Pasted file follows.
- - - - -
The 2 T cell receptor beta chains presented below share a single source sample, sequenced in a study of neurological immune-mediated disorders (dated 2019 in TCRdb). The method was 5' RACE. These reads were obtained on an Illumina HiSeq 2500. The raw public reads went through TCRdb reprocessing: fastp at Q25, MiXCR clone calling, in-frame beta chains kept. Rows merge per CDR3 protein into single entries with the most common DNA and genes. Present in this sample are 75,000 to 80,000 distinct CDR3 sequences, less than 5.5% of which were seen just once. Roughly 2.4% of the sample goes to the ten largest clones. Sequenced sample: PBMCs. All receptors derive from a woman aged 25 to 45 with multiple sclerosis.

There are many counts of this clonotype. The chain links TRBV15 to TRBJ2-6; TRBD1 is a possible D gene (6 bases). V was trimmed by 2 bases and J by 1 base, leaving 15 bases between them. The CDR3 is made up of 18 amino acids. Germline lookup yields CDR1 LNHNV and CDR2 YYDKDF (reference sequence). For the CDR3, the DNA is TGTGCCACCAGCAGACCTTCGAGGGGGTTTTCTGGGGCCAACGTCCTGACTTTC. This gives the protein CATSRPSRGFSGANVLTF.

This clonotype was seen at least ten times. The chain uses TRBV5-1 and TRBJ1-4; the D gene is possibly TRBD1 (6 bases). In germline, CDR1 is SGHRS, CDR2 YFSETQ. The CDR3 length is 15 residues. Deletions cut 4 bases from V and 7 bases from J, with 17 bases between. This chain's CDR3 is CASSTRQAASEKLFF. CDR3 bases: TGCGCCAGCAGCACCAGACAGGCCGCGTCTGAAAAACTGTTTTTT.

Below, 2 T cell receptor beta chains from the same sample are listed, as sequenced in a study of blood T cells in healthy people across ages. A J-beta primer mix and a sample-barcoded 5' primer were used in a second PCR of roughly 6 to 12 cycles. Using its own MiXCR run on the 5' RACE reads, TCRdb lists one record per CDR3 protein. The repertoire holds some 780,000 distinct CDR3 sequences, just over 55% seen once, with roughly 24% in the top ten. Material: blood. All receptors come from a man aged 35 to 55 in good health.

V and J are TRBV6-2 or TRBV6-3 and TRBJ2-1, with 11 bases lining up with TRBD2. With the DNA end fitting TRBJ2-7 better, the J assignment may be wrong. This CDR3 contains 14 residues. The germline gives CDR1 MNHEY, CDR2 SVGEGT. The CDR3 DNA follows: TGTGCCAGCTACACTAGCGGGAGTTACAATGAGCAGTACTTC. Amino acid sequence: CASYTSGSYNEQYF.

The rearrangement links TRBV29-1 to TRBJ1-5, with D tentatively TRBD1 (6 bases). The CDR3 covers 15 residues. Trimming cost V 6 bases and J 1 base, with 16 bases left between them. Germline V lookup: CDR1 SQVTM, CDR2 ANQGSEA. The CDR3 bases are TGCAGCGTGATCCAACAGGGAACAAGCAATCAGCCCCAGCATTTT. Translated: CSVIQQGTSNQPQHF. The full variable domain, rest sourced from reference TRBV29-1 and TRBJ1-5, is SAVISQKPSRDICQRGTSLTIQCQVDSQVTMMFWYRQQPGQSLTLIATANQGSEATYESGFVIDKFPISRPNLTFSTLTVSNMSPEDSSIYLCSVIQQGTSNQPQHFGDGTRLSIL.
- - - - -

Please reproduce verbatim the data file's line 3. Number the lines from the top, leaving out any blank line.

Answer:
This clonotype was seen at least ten times. The chain uses TRBV5-1 and TRBJ1-4; the D gene is possibly TRBD1 (6 bases). In germline, CDR1 is SGHRS, CDR2 YFSETQ. The CDR3 length is 15 residues. Deletions cut 4 bases from V and 7 bases from J, with 17 bases between. This chain's CDR3 is CASSTRQAASEKLFF. CDR3 bases: TGCGCCAGCAGCACCAGACAGGCCGCGTCTGAAAAACTGTTTTTT.